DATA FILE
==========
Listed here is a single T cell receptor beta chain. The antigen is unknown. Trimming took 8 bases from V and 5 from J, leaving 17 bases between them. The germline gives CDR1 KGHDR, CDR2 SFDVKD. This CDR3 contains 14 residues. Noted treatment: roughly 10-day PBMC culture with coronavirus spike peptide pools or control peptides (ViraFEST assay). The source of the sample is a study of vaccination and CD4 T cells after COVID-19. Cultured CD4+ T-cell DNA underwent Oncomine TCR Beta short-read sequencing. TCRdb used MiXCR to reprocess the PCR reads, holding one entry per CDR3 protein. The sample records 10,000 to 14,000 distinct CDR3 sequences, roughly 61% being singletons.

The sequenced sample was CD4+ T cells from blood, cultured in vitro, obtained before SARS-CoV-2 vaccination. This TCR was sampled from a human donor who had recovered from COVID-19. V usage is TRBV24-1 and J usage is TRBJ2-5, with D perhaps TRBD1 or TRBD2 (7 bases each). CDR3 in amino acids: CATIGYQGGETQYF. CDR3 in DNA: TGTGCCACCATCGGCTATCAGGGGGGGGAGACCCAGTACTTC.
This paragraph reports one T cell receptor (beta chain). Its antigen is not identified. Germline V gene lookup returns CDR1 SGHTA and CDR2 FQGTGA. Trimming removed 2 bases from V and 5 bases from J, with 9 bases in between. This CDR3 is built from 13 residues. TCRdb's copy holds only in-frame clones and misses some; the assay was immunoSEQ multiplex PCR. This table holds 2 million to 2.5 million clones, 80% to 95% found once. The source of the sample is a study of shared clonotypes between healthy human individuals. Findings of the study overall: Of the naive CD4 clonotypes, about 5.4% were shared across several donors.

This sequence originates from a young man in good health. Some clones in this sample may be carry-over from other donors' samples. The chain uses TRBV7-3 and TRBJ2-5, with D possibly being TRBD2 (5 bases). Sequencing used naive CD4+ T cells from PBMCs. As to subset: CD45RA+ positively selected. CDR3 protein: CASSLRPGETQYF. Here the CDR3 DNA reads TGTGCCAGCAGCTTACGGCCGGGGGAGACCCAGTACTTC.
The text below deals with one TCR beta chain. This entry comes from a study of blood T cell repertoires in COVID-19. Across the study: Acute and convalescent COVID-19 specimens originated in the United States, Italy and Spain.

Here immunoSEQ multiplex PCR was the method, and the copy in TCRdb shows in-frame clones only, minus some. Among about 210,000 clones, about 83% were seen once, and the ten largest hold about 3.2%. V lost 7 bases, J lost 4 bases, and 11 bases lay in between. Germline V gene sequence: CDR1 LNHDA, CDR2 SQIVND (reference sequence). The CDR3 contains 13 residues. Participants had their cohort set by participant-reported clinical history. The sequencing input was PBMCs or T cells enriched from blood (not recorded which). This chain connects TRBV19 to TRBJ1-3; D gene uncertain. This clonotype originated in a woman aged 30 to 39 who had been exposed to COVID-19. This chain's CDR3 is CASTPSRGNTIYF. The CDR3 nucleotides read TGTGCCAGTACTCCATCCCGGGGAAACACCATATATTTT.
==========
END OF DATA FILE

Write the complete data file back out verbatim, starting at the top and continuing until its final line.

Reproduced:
Listed here is a single T cell receptor beta chain. The antigen is unknown. Trimming took 8 bases from V and 5 from J, leaving 17 bases between them. The germline gives CDR1 KGHDR, CDR2 SFDVKD. This CDR3 contains 14 residues. Noted treatment: roughly 10-day PBMC culture with coronavirus spike peptide pools or control peptides (ViraFEST assay). The source of the sample is a study of vaccination and CD4 T cells after COVID-19. Cultured CD4+ T-cell DNA underwent Oncomine TCR Beta short-read sequencing. TCRdb used MiXCR to reprocess the PCR reads, holding one entry per CDR3 protein. The sample records 10,000 to 14,000 distinct CDR3 sequences, roughly 61% being singletons.

The sequenced sample was CD4+ T cells from blood, cultured in vitro, obtained before SARS-CoV-2 vaccination. This TCR was sampled from a human donor who had recovered from COVID-19. V usage is TRBV24-1 and J usage is TRBJ2-5, with D perhaps TRBD1 or TRBD2 (7 bases each). CDR3 in amino acids: CATIGYQGGETQYF. CDR3 in DNA: TGTGCCACCATCGGCTATCAGGGGGGGGAGACCCAGTACTTC.
This paragraph reports one T cell receptor (beta chain). Its antigen is not identified. Germline V gene lookup returns CDR1 SGHTA and CDR2 FQGTGA. Trimming removed 2 bases from V and 5 bases from J, with 9 bases in between. This CDR3 is built from 13 residues. TCRdb's copy holds only in-frame clones and misses some; the assay was immunoSEQ multiplex PCR. This table holds 2 million to 2.5 million clones, 80% to 95% found once. The source of the sample is a study of shared clonotypes between healthy human individuals. Findings of the study overall: Of the naive CD4 clonotypes, about 5.4% were shared across several donors.

This sequence originates from a young man in good health. Some clones in this sample may be carry-over from other donors' samples. The chain uses TRBV7-3 and TRBJ2-5, with D possibly being TRBD2 (5 bases). Sequencing used naive CD4+ T cells from PBMCs. As to subset: CD45RA+ positively selected. CDR3 protein: CASSLRPGETQYF. Here the CDR3 DNA reads TGTGCCAGCAGCTTACGGCCGGGGGAGACCCAGTACTTC.
The text below deals with one TCR beta chain. This entry comes from a study of blood T cell repertoires in COVID-19. Across the study: Acute and convalescent COVID-19 specimens originated in the United States, Italy and Spain.

Here immunoSEQ multiplex PCR was the method, and the copy in TCRdb shows in-frame clones only, minus some. Among about 210,000 clones, about 83% were seen once, and the ten largest hold about 3.2%. V lost 7 bases, J lost 4 bases, and 11 bases lay in between. Germline V gene sequence: CDR1 LNHDA, CDR2 SQIVND (reference sequence). The CDR3 contains 13 residues. Participants had their cohort set by participant-reported clinical history. The sequencing input was PBMCs or T cells enriched from blood (not recorded which). This chain connects TRBV19 to TRBJ1-3; D gene uncertain. This clonotype originated in a woman aged 30 to 39 who had been exposed to COVID-19. This chain's CDR3 is CASTPSRGNTIYF. The CDR3 nucleotides read TGTGCCAGTACTCCATCCCGGGGAAACACCATATATTTT.